- White: Unaware and unprepared. If attacked in Condition White, the only thing that may save you is the inadequacy or ineptitude of your attacker. When confronted by something nasty, your reaction will probably be “Oh my God! This can’t be happening to me.”
- Yellow: Relaxed alert. No specific threat situation. Your mindset is that “today could be the day I may have to defend myself”. You are simply aware that the world is a potentially unfriendly place and that you are prepared to defend yourself, if necessary. You use your eyes and ears, and realize that “I may have to shoot today”. You don’t have to be armed in this state, but if you are armed you should be in Condition Yellow. You should always be in Yellow whenever you are in unfamiliar surroundings or among people you don’t know. You can remain in Yellow for long periods, as long as you are able to “Watch your six.” (In aviation 12 o’clock refers to the direction in front of the aircraft’s nose. Six o’clock is the blind spot behind the pilot.) In Yellow, you are “taking in” surrounding information in a relaxed but alert manner, like a continuous 360 degree radar sweep. As Cooper put it, “I might have to shoot.”
- Orange: Specific alert. Something is not quite right and has your attention. Your radar has picked up a specific alert. You shift your primary focus to determine if there is a threat (but you do not drop your six). Your mindset shifts to “I may have to shoot that person today”, focusing on the specific target which has caused the escalation in alert status. In Condition Orange, you set a mental trigger: “If that person does “X”, I will need to stop them”. Your pistol usually remains holstered in this state. Staying in Orange can be a bit of a mental strain, but you can stay in it for as long as you need to. If the threat proves to be nothing, you shift back to Condition Yellow.
- Red: Condition Red is fight. Your mental trigger (established back in Condition Orange) has been tripped. “If ‘X’ happens I will shoot that person”.
The USMC uses condition Black, although it was not originally part of Cooper’s Color Code. Condition Black: Catastrophic breakdown of mental and physical performance. Usually over 175 heartbeats per minute, increased heart rate becomes counter productive. May have stopped thinking correctly. This can happen when going from Condition White or Yellow immediately to Condition Red.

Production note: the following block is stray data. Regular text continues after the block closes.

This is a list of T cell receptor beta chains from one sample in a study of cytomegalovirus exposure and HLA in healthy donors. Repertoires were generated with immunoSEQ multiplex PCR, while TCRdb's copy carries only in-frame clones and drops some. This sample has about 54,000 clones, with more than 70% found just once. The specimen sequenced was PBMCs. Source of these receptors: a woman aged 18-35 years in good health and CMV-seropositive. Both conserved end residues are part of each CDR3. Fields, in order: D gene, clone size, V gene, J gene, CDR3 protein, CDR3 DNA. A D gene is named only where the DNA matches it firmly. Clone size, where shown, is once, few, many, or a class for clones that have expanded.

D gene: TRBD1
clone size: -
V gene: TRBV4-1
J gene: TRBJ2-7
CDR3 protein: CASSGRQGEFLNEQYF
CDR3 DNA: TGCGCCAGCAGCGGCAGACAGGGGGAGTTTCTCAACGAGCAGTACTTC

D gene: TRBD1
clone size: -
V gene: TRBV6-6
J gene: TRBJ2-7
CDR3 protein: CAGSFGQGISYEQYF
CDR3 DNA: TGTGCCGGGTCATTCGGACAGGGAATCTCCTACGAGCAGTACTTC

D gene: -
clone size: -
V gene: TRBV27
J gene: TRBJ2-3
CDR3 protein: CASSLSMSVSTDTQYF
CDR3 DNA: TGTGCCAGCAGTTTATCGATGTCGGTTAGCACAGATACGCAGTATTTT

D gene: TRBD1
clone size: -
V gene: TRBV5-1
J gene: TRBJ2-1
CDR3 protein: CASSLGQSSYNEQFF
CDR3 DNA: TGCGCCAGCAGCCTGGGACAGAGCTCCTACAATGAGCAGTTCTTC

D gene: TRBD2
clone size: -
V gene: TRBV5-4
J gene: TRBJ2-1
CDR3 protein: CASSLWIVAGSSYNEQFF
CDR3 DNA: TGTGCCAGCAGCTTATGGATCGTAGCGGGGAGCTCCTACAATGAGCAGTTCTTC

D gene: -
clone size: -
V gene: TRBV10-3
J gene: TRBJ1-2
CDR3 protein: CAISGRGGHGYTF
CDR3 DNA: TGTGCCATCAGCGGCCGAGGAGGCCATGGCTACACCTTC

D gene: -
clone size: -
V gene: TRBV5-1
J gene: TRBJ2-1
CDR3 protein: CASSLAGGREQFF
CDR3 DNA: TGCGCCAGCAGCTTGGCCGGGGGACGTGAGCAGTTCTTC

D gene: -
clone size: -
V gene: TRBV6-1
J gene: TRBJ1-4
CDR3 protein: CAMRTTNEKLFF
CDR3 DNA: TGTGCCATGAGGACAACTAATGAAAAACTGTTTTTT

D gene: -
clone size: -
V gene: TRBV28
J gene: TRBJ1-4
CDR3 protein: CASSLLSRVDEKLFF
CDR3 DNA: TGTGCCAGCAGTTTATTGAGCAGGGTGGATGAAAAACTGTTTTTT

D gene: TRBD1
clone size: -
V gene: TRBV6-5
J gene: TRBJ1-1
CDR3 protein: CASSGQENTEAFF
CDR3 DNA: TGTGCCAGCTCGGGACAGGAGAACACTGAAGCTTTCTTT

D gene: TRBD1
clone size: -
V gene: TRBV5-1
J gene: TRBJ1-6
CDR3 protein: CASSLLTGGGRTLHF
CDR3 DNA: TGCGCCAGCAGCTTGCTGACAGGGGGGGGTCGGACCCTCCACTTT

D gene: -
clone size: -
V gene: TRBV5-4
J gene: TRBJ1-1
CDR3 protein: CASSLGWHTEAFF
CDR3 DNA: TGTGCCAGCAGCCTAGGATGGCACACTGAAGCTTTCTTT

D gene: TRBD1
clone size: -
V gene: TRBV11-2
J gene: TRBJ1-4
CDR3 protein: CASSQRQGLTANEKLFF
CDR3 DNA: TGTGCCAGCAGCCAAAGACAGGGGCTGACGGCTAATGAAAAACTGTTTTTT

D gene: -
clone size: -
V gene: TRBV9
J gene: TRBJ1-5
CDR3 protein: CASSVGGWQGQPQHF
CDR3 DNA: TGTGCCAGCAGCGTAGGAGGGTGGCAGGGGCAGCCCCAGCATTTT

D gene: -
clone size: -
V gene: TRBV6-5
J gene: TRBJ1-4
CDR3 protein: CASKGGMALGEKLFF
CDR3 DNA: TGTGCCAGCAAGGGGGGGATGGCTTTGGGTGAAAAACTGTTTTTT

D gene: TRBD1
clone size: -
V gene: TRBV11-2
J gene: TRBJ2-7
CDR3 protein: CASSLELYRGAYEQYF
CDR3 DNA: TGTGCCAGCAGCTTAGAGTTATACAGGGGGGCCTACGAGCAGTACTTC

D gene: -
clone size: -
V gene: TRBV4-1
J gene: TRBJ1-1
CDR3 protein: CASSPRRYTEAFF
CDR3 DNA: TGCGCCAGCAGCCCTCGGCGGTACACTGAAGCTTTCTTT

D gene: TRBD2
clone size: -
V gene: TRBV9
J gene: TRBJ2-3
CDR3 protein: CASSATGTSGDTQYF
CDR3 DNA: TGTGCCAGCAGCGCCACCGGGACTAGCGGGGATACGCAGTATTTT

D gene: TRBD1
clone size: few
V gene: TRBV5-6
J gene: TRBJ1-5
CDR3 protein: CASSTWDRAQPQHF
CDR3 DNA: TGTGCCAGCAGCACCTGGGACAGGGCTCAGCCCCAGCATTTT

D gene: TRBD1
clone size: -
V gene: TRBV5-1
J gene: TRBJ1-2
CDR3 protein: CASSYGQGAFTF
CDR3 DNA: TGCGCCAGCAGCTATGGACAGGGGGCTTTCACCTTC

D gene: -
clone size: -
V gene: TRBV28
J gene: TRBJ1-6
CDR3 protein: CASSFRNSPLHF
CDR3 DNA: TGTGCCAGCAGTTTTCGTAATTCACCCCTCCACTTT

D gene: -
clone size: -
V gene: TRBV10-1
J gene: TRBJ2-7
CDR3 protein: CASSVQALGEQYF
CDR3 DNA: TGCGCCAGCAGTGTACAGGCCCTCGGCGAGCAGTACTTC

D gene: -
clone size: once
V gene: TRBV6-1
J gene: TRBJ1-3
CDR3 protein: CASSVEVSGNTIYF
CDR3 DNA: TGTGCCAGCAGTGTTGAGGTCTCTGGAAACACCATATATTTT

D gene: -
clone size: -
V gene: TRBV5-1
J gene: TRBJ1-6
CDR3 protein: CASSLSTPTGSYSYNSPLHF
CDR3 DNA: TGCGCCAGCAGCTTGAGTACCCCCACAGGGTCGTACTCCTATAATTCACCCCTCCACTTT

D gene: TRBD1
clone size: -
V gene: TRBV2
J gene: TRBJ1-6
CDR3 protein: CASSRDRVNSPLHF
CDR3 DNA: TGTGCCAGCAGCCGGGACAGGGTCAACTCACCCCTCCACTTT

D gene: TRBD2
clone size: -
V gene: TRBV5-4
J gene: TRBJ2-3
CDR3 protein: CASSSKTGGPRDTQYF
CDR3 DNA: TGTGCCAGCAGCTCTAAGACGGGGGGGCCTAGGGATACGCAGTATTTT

In short, the Color Code helps you “think” in a fight. As the level of danger increases, your willingness to take certain actions increases. If you ever do go to Condition Red, the decision to use lethal force has already been made (your “mental trigger” has been tripped).
The following are some of Cooper’s additional comments on the subject.
Considering the principles of personal defense, we have long since come up with the Color Code. This has met with surprising success in debriefings throughout the world. The Color Code, as we preach it, runs white, yellow, orange, and red, and is a means of setting one’s mind into the proper condition when exercising lethal violence, and is not as easy as I had thought at first. There is a problem in that some students insist upon confusing the appropriate color with the amount of danger evident in the situation. As I have long taught, you are not in any color state because of the specific amount of danger you may be in, but rather in a mental state which enables you to take a difficult psychological step. Now, however, the government has gone into this and is handing out color codes nationwide based upon the apparent nature of a peril. It has always been difficult to teach the Gunsite Color Code, and now it is more so. We cannot say that the government’s ideas about colors are wrong, but that they are different from what we have long taught here. The problem is this: your combat mind-set is not dictated by the amount of danger to which you are exposed at the time. Your combat mind-set is properly dictated by the state of mind you think appropriate to the situation. You may be in deadly danger at all times, regardless of what the Defense Department tells you. The color code which influences you does depend upon the willingness you have to jump a psychological barrier against taking irrevocable action. That decision is less hard to make since the jihadis have already made it.
He further simplified things in Vol. 13 #7 of his Commentaries.
- “In White you are unprepared and unready to take lethal action. If you are attacked in White you will probably die unless your adversary is totally inept.
- In Yellow you bring yourself to the understanding that your life may be in danger and that you may have to do something about it.
- In Orange you have determined upon a specific adversary and are prepared to take action which may result in his death, but you are not in a lethal mode.
- In Red you are in a lethal mode and will shoot if circumstances warrant.
- I was fortunate enough to attend Gunsite back in the 1980’s when the Colonel was still teachings classes. Believe me it was not only an education in pistol craft but an education in how to survive.
- Check this web page for a complete biography: http://en.wikipedia.org/wiki/Jeff_Cooper
- There is a DVD set of the original VHS training videos done in 1987. It’s still relevant and enjoyable to watch and I guarantee you’ll learn something! You can purchase the set from Gun Digest. http://www.gundigeststore.com/jeff-coopers-defensive-pistolcraft-tape-series-on-dvd-w5277